Improving Survival Times for Late Stage Patients

The greatest benefit of this study is that aside from CRS-207 being generally well-tolerated, participants still receive treatment they would have regardless of being part of this trial.

Six late stage patients who were among the first to receive CRS-207 survived over 15 months—about 1 year longer than their initial prognosis.

Most late stage pleural mesothelioma patients only have a prognosis of 3 to 5 months. The limited treatment options available to these patients usually only include chemotherapy or radiation. However, clinical trials like this one provide innovative opportunities to potentially live longer.

Who Is This Trial For?

CRS-207 is predominantly for patients who aren’t eligible for surgery. This generally includes those who are in the later stages of mesothelioma.

General eligibility criteria includes:

  • Epithelioid or biphasic cell type
  • Not eligible for surgical treatment, though participant may have had surgery in the past
  • Prognosis greater than 6 months
  • Satisfactory organ function
  • Participant has not had chemotherapy or radiation

Enrolling in This Trial

This trial is enrolling up to 40 participants. If you aren’t eligible for surgical treatment, but would like the chance to extend your prognosis, this trial could be for you. Participants in the study still receive the standard treatment given to patients with your diagnosis. The addition of CRS-207 is the only difference and may significantly extend your life. Our patient advocates can connect you with this trial and help arrange travel. Get connected to this clinical trial today.


This clinical trial is being conducted throughout the United States. Clinical trials are available at the following locations:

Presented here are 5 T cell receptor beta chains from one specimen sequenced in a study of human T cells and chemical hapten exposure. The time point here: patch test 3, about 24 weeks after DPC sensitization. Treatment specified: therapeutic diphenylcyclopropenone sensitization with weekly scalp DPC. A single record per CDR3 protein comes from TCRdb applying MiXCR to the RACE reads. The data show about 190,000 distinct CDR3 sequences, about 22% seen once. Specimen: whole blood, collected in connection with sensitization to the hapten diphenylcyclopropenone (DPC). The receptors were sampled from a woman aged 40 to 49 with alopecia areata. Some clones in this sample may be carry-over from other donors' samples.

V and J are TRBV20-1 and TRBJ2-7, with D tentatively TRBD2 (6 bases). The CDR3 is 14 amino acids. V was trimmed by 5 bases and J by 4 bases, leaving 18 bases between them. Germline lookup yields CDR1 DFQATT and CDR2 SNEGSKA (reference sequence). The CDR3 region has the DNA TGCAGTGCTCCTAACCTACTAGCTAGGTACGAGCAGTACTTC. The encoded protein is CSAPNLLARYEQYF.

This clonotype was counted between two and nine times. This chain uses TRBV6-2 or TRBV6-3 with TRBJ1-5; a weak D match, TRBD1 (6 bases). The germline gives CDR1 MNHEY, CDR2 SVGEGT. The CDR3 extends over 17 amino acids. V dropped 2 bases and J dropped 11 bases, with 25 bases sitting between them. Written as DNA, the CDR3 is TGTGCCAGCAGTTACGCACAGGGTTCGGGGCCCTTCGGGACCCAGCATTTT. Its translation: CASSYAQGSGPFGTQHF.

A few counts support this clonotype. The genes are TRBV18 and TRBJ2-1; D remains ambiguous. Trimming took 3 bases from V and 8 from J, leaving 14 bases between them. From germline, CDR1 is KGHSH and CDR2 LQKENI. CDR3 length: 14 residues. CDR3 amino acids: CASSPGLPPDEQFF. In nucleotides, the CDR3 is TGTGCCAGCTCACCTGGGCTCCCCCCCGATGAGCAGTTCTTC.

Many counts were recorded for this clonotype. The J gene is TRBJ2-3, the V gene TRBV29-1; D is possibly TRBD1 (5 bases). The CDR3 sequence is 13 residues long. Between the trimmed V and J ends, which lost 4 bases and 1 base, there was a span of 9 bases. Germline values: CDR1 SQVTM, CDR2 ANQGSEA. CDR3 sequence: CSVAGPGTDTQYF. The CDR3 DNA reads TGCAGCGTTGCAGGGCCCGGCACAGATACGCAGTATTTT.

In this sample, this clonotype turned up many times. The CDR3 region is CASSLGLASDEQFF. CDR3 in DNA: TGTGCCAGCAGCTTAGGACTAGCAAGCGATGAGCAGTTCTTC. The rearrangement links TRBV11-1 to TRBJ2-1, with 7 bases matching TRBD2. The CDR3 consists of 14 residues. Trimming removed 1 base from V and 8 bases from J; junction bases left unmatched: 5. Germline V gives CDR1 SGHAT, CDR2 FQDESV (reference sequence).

• National Cancer Institute

    National Cancer Institute

    Principal Investigator: Dr. Raffit Hassan
    The National Cancer Institute hosts a multitude of clinical trials for mesothelioma, several of which are led by Dr. Hassan. He has expressed optimism about the advancement of the clinical trial of CRS-207, calling the progress “particularly exciting and encouraging.”

  • University of California San Francisco Cancer Center

    University of California San Francisco Cancer Center

    Principal Investigator: Dr. Thierry Jahan
    Dr. Jahan has treated mesothelioma patients for two decades making him a leading specialist on the west coast. His interest in treating patients with both survival and quality of life in mind aligns with his research of CRS-207, which has shown to have minimal side effects.

  • H. Lee Moffitt Cancer Center

    H. Lee Moffitt Cancer Center

    Principal Investigator: Dr. Scott Antonia
    The H. Lee Moffitt Cancer Center is ranked as the best cancer center in Florida where Dr. Antonia heads up the thoracic oncology and mesothelioma program. Dr. Antonia has a specific interest in gene therapy and immunotherapy treatments like CRS-207.

  • University of Chicago Cancer Center

    University of Chicago Cancer Center

    Principal Investigator: Dr. Hedy Kindler
    Dr. Kindler has turned the mesothelioma program at the University of Chicago into leader in research. She is one of the most active mesothelioma researchers and is currently leading several other clinical trials for mesothelioma. Dr. Kindler has been personally affected by mesothelioma in her own family, a driving force behind her research.